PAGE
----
The Constitutional Roots of the American Experiment •Toward Unity and Order •The Articles of Confederation - Adopted on March 1, 1781 to bring the thirteen states together while allowing each state to remain independent

•Shays’s Rebellion - Economic depression of mid-1780s •Daniel Shays - Rallied farmers to demand change from government

•Tensions Over Big Government Today • How much power should the American government have and what role should it play in the lives of citizens?

Shay’s Rebellion, 1786  Widespread economic problems among farmers at the end of the Revolutionary War  Nonpayment of taxes and debts led to foreclosure proceedings and imprisonment for debt. © Bettmann/Corbis

• Farmers in western Massachusetts took up arms to prevent courts from meeting • Armed farmers led by Captain Daniel Shays forced the illequipped state militia to withdraw. • By the spring of 1787, special armed forces recruited from the Boston area defeated the rebels.

Aftermath of Shay’s Rebellion • Shay’s Rebellion reinforced the fears of national leaders about the dangers of ineffective state governments and of popular democracy out of control. • In this climate of crisis, a call was issued to meet in Philadelphia to correct defects in the Articles of Confederation. • Delegates to the Philadelphia convention were instructed to propose revisions for the Articles of Confederation, but they wrote an entirely new constitution instead.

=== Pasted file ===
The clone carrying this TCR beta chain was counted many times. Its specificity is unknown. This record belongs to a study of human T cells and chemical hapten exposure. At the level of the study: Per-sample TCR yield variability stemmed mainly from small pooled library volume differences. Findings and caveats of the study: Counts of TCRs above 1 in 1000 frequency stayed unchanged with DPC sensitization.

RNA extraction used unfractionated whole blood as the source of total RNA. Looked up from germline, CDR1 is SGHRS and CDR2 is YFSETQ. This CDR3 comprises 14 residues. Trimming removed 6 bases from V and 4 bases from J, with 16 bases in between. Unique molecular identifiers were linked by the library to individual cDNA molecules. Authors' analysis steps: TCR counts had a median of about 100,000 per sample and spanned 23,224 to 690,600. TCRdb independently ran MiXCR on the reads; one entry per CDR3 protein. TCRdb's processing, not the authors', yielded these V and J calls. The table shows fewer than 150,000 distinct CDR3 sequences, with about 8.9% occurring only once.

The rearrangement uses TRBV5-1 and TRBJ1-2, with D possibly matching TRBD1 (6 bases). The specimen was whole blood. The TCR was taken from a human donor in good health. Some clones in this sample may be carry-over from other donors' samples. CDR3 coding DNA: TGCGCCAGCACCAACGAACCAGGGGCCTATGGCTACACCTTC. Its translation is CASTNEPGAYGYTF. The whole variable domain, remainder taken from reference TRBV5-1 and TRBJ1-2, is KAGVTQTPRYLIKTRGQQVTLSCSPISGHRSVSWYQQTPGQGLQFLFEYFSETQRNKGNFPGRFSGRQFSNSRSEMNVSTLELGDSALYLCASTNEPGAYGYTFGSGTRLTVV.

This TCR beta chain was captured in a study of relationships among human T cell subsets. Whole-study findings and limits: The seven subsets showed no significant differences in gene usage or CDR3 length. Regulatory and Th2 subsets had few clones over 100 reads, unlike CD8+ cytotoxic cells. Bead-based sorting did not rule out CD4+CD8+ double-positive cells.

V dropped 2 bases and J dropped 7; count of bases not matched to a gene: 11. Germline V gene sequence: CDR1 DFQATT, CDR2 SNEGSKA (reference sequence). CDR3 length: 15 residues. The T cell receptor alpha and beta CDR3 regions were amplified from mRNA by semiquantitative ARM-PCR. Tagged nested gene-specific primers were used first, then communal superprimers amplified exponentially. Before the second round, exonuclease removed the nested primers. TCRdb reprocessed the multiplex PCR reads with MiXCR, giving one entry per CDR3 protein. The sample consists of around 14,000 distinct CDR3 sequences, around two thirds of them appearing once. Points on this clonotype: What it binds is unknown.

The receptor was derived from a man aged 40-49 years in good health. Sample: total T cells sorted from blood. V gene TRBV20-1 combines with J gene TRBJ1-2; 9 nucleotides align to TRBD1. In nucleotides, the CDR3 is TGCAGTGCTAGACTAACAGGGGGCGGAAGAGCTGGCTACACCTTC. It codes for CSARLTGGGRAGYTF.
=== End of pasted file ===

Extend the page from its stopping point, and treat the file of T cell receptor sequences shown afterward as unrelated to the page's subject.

Why the Founders Were Worried • An Excess of Democracy in the States – In the mid-1780s, popular conventions were established to monitor and control the actions of state legislators. – The Pennsylvania state constitution replaced the property qualifications as a requirement to vote with a very small tax.

• The Threat to Property Rights in the States – Popular opinion – Stay acts – Shay’s Rebellion

The Articles and the Constitution

Convening the Constitutional Convention • Consensus that a new Constitution was desperately needed • Yet, growing concern by influential citizens about democratizing and egalitarian tendencies

The Constitutional Convention • By 1787, most of America’s leaders were convinced that the new nation was in great danger of failing. • Delegates to the Constitutional Convention – Wealthy men, well-educated, landowners – Young, but with broad experience in American politics – Familiar with the great works of Western philosophy and political science